“It is more consistent — always the same as it was last month or two years ago,” he said. “That is so important to a distributor.”

Today, Haven’s has 28 employees, and Charles is hiring two more retail staffers.

He chooses employees carefully, looking for workers willing to do many tasks, like packing boxes, ringing up sales, stocking merchandise, answering the phone and helping make candy.

Charles said new staff must complete a half-day, on-the-job trial period to make sure it’s a match.

“We put them to work. It’s a chance for them to chat with (staff) and it gives them a chance to get to know us. … Chemistry is really important,” he said.

BROUGHT LEADERSHIP EXPERIENCE

Charles said he meets weekly with two other executives, Director of Retail Operations Terry Works and Art Dillon, who wears hats of production manager, master candy maker, finance manager and tour coordinator.

Charles came to the job with years of business and leadership experience, having served in the Navy and Navy Reserve and worked for corporations in Kentucky and Pennsylvania.

Still, he underestimated some ownership challenges.

The Haven’s environment was less hierarchical than at other places, and he had never managed a small team at a small company. To get things done with a small staff, he soon learned, everyone must help.

And there have been other challenges. In 2005, Charles opened a store in Windham. The store didn’t do well and was relocated to Scarborough in 2008.

And the seasonal nature of candy sales is “part of what makes this business so damn frustrating (and) challenging,” said Charles. “We do half of our business in 8 weeks.”

He said the busiest two days of the year are Feb. 13 and Valentine’s Day, when some 4,000 to 5,000 customers shop at Haven’s three retail stores. comparison, on an average winter day some 30 to 50 customers might visit each store.

EASTER, CHRISTMAS BOOMS

Business also booms before Easter and between Thanksgiving and Christmas, a period Charles calls a “four- or five-week marathon.”

At those times, employees often work six or seven days a week. The production crew works a special midnight to 8 a.m. shift before Valentine’s Day, dipping 30,000 fresh California strawberries in chocolate.

One of Charles’ goals is to stabilize sales throughout the year, which he started doing with a corporate sales program. Haven’s sells chocolate logos, chocolate business cards and other chocolate treats to corporations across the country and overseas. The corporations give the treats as gifts to customers and employees.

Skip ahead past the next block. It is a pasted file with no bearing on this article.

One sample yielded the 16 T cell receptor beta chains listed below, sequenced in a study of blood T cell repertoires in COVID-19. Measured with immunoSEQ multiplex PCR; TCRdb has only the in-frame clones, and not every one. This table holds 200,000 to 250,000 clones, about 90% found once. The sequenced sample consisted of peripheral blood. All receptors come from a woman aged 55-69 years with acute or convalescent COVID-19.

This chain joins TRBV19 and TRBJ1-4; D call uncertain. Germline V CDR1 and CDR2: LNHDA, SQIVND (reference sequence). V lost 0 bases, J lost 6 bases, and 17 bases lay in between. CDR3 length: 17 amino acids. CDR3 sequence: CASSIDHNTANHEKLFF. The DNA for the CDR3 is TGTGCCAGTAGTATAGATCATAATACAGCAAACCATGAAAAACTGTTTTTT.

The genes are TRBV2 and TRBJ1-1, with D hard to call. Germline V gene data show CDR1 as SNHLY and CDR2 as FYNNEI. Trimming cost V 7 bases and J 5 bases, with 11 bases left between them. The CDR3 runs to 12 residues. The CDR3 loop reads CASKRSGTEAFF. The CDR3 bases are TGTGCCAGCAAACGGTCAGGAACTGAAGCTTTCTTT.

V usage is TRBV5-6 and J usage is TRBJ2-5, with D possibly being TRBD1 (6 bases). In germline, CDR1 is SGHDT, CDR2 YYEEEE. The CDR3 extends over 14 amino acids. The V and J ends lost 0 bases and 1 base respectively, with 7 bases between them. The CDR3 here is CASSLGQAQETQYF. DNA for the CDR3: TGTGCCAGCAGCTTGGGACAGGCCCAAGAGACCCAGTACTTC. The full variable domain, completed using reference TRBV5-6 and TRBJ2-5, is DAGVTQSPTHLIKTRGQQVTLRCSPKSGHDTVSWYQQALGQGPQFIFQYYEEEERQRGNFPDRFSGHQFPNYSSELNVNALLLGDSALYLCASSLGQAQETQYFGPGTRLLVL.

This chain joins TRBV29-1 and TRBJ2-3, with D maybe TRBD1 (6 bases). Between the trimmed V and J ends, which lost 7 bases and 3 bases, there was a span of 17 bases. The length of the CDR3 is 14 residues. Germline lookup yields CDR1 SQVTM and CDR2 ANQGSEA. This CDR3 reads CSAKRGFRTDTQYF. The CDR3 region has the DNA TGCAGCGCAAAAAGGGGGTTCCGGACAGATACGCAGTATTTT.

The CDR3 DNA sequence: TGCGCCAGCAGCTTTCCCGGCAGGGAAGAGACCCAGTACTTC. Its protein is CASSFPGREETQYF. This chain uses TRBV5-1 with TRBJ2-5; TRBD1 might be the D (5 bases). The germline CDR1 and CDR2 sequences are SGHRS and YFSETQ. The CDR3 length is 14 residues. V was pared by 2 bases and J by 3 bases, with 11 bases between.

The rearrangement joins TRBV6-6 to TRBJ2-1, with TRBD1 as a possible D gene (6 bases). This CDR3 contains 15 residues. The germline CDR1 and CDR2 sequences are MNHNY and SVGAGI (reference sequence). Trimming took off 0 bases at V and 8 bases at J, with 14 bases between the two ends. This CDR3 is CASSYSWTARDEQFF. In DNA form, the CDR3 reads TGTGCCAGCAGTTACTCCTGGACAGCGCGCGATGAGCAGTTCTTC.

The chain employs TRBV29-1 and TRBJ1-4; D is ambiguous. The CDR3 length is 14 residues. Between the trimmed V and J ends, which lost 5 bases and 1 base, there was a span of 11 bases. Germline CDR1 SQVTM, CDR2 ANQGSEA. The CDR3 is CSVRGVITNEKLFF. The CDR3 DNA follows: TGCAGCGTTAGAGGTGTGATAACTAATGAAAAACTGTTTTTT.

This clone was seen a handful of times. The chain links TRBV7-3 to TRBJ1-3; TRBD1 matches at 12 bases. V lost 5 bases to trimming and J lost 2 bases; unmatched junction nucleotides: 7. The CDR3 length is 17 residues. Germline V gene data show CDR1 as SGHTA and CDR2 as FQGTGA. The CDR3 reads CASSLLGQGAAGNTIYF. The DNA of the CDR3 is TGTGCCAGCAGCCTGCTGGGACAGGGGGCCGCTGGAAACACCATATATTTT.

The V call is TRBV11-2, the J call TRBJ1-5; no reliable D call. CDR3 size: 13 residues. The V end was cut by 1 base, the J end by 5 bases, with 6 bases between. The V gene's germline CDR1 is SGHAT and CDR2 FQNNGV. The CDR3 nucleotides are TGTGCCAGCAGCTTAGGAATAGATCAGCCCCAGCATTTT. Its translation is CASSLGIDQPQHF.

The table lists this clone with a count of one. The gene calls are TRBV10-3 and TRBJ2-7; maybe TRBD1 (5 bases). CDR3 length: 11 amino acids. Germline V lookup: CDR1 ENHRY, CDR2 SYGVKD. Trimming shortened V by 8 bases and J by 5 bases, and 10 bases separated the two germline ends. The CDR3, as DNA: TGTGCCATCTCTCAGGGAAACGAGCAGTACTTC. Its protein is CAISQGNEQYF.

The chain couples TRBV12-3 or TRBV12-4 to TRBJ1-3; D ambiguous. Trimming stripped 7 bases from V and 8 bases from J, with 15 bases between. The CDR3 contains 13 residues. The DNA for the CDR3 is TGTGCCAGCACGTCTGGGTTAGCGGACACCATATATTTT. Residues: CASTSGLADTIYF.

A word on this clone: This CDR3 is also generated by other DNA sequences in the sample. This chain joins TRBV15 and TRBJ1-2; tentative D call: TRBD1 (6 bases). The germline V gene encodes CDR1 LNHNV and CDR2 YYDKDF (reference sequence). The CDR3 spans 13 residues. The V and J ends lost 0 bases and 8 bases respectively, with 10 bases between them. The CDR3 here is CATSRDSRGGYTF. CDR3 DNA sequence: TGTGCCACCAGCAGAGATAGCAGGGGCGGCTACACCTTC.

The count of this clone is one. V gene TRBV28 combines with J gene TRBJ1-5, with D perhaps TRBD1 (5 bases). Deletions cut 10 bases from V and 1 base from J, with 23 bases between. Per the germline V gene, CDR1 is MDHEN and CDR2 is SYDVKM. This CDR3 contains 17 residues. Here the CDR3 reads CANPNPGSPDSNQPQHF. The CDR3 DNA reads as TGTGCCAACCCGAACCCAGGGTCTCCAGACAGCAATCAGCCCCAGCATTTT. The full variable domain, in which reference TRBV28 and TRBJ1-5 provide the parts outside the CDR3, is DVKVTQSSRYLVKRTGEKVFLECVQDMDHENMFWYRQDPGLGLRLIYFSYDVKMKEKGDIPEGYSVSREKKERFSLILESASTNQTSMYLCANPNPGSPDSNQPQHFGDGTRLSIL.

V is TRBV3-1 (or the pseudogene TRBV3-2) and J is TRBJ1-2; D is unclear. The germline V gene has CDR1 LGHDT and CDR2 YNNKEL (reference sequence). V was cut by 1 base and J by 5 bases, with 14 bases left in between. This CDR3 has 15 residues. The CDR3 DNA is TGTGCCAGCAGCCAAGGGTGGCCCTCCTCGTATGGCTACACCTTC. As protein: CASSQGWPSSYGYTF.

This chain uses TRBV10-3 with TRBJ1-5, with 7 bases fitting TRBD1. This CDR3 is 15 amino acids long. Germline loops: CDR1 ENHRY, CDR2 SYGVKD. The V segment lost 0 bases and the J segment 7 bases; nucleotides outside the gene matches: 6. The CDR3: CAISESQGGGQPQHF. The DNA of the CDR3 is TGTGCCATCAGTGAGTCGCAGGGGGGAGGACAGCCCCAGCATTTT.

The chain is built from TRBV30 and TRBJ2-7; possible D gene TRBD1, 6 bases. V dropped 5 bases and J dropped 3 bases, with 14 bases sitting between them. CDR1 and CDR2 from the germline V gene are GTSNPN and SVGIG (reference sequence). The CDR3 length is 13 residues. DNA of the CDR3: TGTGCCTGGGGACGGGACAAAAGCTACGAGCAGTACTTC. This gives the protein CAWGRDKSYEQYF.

Corporate client  G.H. Bass & Co. recently ordered 5,000 pairs of 2-inch-long chocolate “Weejun” loafers — packaged in miniature shoeboxes — to mark the brand’s 75th anniversary.

Charles said corporate sales grew 50 percent to 75 percent since he bought the company, and represent 15 percent of yearly sales.

In addition, Charles expanded Haven’s wholesale business, selling candies to distributors who resell them in six states. Local stores selling Haven’s candies include Old Port Candy Co., Maine’s Pantry, Zeb’s General Store in North Conway, L.L. Bean and Yummies Candy & Nuts.

Twenty-five percent of revenue comes from the wholesale side.

Like other companies, Charles said he faces increasing health care costs. Between 2001 and 2010, his health care expenses increased from about $25,000 to $60,000, even though he switched to less expensive plans.

“Health insurance is a huge struggle, and it is still going up,” he said.

ACTIVE IN BUSINESS COMMUNITY

Charles has been active in the business community, sitting on the board of the Maine Merchants Association, and has served as the board’s chair.

In 2010, he went to Washington with MMA executive director Curtis Picard to lobby Maine’s congressional delegation for regulations limiting so-called credit card “interchange fees” paid by merchants to credit card companies.

Charles said the fees cost him $20,000 last year and are largely used by credit card companies to supplement the rewards they kick back to consumers, like frequent-flier miles.

MMA Executive Director Curtis Picard called Charles “exactly the type of member every association wishes they have.”

“He was willing to be a vocal (industry) ambassador and talk to the press,” he said. “Andy is never hesitant to dive in and learn the issues for himself.” 

Staff Writer Jonathan Hemmerdinger can be contacted at 791-6316 or at:

[email protected]